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For example, I’ve been reading the great advice that I found on lifesfinewhine. Especially the advice about bringing visitors back to your site. I have managed to schedule one post ahead…and I need to look into doing more of that, but for now, I’m rather enjoying the break from “real writing,” though I have a lot of editing to do too, so I need to figure that work into the equation as well.

advertising alphabet blog close up

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I don’t spend as much time on Facebook as I used to, but it is a good way to interact with people. For example, the Coffee With Songs By Rie Sheridan Rose event today was a lot of fun. Lots of great comments and Marc Gunn was in fine form. He even sang “Scouring the Shire” for me!

I make sure that my blog posts all appear on Facebook and Twitter, and also share life events and fun stuff as well as other writing news.

advertising alphabet blog business

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I need to do more on Pinterest…mainly because it is a good place to storyboard and collect reference materials. I do have several boards so far. One for my photos pinned by other people. The aforementioned reference materials. And The Conn-Mann board among others.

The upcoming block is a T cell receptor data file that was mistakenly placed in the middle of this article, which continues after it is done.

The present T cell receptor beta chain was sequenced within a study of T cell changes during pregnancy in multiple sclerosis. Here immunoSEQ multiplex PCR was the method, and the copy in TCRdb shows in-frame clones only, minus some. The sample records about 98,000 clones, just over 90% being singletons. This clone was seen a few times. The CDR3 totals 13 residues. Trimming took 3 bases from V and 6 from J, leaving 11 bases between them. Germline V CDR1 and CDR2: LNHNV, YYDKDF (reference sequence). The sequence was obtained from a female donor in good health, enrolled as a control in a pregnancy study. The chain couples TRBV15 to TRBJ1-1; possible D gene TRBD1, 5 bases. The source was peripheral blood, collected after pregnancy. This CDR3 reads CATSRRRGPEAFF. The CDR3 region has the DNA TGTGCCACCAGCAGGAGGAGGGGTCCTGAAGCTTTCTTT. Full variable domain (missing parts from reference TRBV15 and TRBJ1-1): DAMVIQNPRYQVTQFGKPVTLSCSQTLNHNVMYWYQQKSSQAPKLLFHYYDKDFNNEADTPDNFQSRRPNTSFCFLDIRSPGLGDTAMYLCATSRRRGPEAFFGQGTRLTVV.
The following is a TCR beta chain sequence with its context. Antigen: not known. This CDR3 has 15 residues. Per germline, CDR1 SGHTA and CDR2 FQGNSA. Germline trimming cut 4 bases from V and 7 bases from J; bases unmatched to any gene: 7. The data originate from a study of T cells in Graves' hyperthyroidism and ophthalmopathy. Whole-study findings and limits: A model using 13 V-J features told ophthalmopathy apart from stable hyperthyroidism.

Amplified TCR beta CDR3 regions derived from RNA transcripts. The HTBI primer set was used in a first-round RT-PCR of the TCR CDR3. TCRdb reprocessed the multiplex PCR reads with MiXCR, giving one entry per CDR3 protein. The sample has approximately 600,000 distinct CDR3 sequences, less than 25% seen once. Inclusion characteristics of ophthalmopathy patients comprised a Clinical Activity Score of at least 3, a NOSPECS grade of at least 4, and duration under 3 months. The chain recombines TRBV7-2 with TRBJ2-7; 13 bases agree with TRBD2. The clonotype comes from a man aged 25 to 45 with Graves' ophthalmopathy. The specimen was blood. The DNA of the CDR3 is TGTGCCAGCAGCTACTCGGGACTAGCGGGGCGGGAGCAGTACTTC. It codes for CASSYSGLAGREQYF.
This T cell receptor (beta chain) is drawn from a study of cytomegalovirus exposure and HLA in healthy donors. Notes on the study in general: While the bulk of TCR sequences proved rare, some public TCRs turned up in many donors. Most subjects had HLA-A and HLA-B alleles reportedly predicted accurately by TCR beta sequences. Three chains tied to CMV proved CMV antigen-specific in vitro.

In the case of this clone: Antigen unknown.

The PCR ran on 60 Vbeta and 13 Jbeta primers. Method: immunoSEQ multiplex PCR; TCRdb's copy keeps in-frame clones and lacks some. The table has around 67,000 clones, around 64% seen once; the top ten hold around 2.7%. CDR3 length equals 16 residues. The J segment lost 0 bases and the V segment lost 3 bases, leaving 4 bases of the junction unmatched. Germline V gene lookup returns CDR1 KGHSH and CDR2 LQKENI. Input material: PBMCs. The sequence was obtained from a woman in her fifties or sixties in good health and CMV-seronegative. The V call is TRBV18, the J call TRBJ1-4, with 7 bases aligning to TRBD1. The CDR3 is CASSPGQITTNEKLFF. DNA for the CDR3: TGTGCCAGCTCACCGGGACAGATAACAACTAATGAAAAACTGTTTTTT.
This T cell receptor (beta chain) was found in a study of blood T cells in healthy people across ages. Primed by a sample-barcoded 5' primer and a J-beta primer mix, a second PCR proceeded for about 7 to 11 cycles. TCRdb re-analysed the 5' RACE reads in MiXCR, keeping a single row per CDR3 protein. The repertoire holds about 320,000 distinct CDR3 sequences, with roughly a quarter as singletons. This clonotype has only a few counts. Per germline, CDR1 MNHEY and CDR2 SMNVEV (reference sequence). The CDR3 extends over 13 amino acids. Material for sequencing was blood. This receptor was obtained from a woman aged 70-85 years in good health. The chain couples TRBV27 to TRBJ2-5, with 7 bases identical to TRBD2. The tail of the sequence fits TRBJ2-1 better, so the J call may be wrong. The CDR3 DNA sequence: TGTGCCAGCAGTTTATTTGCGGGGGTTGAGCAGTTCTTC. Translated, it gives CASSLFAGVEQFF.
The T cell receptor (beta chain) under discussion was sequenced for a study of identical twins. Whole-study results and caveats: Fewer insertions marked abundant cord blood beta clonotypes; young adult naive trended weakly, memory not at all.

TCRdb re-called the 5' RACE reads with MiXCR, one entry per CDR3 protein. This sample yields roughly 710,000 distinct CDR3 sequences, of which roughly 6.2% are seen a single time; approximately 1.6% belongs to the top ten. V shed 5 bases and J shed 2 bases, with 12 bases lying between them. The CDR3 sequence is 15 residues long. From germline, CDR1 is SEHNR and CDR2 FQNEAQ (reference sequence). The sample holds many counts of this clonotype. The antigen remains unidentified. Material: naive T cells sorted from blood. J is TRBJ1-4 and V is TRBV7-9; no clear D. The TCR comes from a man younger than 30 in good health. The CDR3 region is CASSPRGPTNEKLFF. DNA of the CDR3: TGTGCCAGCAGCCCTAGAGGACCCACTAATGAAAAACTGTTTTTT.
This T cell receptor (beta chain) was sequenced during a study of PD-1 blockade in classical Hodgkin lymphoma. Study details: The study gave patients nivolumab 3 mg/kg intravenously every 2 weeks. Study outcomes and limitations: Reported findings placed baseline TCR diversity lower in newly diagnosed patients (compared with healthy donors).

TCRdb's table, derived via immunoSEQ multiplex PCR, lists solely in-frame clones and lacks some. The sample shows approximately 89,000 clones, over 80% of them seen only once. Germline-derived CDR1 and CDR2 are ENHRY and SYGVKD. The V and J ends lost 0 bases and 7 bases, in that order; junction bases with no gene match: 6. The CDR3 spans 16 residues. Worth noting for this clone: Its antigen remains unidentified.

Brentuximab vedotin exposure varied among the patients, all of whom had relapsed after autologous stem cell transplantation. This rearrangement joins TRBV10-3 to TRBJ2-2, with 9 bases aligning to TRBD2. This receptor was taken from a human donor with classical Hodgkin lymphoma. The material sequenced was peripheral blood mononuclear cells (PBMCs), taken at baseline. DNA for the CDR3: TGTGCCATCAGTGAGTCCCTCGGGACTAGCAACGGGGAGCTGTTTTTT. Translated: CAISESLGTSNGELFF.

There isn’t a photo spelling out Twitter, but this is one of the places I feel most successful. My impressions have been going up. It helps that I’ve been posting all the tour stops. We’ll have to see if it keeps up after Friday…

I am always looking for help with marketing and promotion, so if you have any advice or insights, let me know in the comments. 🙂

 

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Penultimate Stop Today

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Our final stop will be Friday, but today we visit Literarily Speaking for something a bit different–a First Chapter Review.

It was kinda cool to see how excited the reviewer was about the first chapter and how it seems to have made her want to keep reading, which was a great thing…

…the only problem was how it highlighted the confusion that can be caused by the Dime Novels at the beginning of each chapter in the first four books.

She calls the character “Kate” through the whole review. (I’ve made a polite comment about the mix-up, so it may be edited by the time you see it.) I hate to take anything away from Jo!

It brings to mind the old question…should I go back and take out the Dime Novels? Some people skip them as a matter-of-course. Some people don’t understand them and get a negative impression from the beginning, which is bad. Some people actually like them–myself included, of course… To me, they add to the ambiance of the period, and the plots of the Dime Novels are supposed to reflect the plots of the books.

What do you think?